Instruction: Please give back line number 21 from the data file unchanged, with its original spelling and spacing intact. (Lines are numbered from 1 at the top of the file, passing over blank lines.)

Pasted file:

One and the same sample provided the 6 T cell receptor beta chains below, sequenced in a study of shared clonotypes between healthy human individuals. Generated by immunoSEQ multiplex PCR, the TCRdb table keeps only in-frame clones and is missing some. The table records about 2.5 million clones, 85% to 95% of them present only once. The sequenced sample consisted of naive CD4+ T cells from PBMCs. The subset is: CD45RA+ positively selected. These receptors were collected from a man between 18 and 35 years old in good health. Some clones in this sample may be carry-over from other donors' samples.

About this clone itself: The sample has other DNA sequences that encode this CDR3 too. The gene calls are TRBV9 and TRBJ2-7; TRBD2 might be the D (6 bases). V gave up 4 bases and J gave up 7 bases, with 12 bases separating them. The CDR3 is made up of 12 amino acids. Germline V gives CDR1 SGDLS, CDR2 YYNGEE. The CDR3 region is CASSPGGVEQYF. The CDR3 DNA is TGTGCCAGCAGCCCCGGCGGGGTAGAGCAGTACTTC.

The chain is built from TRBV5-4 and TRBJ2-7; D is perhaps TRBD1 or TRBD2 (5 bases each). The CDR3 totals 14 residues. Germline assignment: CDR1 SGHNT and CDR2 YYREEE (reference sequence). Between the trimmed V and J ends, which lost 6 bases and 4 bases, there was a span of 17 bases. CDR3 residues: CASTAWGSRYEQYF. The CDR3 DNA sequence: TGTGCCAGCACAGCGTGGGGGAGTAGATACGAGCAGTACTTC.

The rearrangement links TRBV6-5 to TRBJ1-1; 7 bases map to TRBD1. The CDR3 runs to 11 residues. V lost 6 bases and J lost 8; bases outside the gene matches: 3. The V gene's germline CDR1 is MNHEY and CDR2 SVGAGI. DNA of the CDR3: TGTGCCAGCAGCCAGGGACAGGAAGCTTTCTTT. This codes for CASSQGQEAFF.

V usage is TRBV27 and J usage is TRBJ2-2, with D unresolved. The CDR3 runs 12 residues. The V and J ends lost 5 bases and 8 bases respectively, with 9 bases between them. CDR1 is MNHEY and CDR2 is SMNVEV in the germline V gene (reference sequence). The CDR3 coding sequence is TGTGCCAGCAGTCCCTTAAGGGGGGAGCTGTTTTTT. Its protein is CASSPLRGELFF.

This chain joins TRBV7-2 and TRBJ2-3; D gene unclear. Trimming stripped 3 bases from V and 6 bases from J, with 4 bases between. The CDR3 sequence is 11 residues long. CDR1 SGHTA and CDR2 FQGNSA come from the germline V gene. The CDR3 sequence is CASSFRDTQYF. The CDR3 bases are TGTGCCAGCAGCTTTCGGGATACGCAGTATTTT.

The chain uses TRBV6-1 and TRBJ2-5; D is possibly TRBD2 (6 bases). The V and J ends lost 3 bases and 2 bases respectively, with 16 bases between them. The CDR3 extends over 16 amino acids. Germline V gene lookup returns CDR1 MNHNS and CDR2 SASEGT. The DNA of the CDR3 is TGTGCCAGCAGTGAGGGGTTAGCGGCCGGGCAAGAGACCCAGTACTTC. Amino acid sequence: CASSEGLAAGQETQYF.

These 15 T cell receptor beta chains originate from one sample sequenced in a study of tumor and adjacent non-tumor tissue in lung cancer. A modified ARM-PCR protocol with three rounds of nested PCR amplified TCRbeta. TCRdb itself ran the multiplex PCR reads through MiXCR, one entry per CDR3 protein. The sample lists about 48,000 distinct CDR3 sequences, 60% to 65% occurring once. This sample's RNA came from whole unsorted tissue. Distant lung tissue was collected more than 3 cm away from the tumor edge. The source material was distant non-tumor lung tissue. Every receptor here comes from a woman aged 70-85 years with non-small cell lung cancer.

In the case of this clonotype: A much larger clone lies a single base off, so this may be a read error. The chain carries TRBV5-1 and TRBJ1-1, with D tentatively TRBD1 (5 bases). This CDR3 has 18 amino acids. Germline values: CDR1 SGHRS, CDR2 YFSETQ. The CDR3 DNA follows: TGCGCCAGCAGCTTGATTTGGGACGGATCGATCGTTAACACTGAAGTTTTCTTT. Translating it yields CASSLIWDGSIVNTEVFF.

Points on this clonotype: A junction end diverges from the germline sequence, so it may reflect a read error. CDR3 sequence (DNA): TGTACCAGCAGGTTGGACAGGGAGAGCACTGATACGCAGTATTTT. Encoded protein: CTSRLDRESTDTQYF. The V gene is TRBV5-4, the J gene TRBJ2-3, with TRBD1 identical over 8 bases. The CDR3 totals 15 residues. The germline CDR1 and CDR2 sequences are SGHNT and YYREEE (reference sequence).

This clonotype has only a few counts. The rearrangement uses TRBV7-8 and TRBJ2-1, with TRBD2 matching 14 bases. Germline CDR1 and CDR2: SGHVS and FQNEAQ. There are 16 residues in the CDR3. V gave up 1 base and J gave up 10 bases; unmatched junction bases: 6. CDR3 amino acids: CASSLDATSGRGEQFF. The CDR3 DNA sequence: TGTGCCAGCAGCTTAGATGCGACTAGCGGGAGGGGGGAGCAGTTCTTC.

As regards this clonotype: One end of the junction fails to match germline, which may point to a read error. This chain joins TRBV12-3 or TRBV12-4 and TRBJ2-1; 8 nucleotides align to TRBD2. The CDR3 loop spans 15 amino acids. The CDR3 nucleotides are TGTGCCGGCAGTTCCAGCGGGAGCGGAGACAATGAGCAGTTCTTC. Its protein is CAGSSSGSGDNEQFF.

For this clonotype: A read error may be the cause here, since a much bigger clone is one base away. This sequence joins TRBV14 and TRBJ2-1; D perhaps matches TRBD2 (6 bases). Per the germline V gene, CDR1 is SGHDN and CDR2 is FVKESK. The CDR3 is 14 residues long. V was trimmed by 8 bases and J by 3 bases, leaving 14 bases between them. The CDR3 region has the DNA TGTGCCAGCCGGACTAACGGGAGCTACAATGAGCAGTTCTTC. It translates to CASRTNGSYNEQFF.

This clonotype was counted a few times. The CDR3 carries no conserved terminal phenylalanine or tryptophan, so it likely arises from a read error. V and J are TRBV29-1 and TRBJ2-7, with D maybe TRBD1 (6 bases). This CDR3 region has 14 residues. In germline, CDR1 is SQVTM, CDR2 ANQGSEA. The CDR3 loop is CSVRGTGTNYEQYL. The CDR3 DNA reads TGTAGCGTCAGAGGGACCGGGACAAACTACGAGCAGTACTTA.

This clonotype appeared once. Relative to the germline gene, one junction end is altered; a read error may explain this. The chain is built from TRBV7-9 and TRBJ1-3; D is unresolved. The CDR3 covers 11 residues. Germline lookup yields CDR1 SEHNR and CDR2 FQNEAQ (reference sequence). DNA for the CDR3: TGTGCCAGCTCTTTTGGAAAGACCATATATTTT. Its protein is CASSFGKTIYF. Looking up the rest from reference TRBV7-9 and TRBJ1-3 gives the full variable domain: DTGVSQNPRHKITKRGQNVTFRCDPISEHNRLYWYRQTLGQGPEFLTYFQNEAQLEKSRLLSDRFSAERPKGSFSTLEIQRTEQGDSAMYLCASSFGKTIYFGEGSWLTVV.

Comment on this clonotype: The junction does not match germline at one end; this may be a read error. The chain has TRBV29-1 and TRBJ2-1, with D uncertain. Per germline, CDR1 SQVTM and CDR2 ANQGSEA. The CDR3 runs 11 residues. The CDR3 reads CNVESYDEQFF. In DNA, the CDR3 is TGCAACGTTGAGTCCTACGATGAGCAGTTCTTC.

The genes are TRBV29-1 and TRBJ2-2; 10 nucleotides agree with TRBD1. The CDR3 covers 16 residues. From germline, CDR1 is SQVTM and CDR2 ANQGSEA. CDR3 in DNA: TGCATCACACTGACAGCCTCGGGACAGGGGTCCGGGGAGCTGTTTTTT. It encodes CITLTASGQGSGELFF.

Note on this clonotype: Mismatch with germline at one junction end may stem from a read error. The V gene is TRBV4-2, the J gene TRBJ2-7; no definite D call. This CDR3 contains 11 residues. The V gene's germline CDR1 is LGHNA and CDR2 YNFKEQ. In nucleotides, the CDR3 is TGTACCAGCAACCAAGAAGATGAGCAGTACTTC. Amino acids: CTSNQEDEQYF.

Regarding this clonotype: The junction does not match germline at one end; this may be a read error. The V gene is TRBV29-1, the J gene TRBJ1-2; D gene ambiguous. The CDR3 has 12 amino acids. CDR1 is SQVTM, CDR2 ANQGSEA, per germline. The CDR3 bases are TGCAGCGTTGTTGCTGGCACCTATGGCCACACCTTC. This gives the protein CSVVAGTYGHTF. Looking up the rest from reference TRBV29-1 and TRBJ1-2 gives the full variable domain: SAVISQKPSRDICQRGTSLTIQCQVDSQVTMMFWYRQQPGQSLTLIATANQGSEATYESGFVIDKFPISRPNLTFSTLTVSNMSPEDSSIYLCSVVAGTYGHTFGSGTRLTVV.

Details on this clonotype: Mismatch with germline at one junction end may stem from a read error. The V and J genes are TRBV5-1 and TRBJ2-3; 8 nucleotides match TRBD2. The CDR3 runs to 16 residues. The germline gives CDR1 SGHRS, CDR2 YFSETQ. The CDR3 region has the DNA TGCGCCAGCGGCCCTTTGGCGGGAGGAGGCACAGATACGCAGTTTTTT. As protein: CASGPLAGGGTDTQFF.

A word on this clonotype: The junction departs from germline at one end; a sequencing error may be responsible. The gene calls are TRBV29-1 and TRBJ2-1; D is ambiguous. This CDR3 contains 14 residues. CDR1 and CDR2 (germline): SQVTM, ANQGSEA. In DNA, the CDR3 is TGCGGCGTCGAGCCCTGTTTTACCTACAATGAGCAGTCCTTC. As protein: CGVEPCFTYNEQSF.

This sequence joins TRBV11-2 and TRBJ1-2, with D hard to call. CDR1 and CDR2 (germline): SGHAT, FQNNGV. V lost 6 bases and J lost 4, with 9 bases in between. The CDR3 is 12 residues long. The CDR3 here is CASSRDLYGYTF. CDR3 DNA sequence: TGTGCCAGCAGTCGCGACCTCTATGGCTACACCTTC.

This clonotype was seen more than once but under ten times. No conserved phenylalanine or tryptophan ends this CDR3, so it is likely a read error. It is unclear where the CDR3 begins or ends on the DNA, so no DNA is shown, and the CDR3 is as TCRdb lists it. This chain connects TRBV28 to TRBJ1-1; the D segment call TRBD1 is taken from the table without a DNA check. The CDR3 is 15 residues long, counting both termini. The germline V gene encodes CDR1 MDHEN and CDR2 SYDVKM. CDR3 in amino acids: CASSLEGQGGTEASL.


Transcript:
A word on this clonotype: The junction departs from germline at one end; a sequencing error may be responsible. The gene calls are TRBV29-1 and TRBJ2-1; D is ambiguous. This CDR3 contains 14 residues. CDR1 and CDR2 (germline): SQVTM, ANQGSEA. In DNA, the CDR3 is TGCGGCGTCGAGCCCTGTTTTACCTACAATGAGCAGTCCTTC. As protein: CGVEPCFTYNEQSF.